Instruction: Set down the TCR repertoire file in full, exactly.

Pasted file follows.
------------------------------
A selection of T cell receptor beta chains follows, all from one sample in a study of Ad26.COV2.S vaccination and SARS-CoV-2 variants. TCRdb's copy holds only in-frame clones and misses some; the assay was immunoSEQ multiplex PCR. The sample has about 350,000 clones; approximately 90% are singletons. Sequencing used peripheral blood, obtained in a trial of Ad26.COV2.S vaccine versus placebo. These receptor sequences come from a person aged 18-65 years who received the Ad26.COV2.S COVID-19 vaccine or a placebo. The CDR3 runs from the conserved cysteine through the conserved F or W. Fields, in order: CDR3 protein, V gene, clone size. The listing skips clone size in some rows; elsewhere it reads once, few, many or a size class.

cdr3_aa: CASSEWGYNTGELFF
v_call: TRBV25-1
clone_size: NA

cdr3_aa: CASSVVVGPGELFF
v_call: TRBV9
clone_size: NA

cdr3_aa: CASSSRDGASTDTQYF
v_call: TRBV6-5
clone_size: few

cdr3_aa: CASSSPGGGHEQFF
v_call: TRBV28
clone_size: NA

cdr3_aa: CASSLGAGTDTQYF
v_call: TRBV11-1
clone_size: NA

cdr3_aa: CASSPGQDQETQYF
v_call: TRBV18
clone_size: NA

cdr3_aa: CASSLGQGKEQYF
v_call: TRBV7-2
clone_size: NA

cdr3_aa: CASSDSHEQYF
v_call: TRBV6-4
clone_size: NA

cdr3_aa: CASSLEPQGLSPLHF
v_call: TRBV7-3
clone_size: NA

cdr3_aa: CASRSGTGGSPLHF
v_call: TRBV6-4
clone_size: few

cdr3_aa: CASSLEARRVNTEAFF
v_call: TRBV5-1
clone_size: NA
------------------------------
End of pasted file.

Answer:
A selection of T cell receptor beta chains follows, all from one sample in a study of Ad26.COV2.S vaccination and SARS-CoV-2 variants. TCRdb's copy holds only in-frame clones and misses some; the assay was immunoSEQ multiplex PCR. The sample has about 350,000 clones; approximately 90% are singletons. Sequencing used peripheral blood, obtained in a trial of Ad26.COV2.S vaccine versus placebo. These receptor sequences come from a person aged 18-65 years who received the Ad26.COV2.S COVID-19 vaccine or a placebo. The CDR3 runs from the conserved cysteine through the conserved F or W. Fields, in order: CDR3 protein, V gene, clone size. The listing skips clone size in some rows; elsewhere it reads once, few, many or a size class.

cdr3_aa: CASSEWGYNTGELFF
v_call: TRBV25-1
clone_size: NA

cdr3_aa: CASSVVVGPGELFF
v_call: TRBV9
clone_size: NA

cdr3_aa: CASSSRDGASTDTQYF
v_call: TRBV6-5
clone_size: few

cdr3_aa: CASSSPGGGHEQFF
v_call: TRBV28
clone_size: NA

cdr3_aa: CASSLGAGTDTQYF
v_call: TRBV11-1
clone_size: NA

cdr3_aa: CASSPGQDQETQYF
v_call: TRBV18
clone_size: NA

cdr3_aa: CASSLGQGKEQYF
v_call: TRBV7-2
clone_size: NA

cdr3_aa: CASSDSHEQYF
v_call: TRBV6-4
clone_size: NA

cdr3_aa: CASSLEPQGLSPLHF
v_call: TRBV7-3
clone_size: NA

cdr3_aa: CASRSGTGGSPLHF
v_call: TRBV6-4
clone_size: few

cdr3_aa: CASSLEARRVNTEAFF
v_call: TRBV5-1
clone_size: NA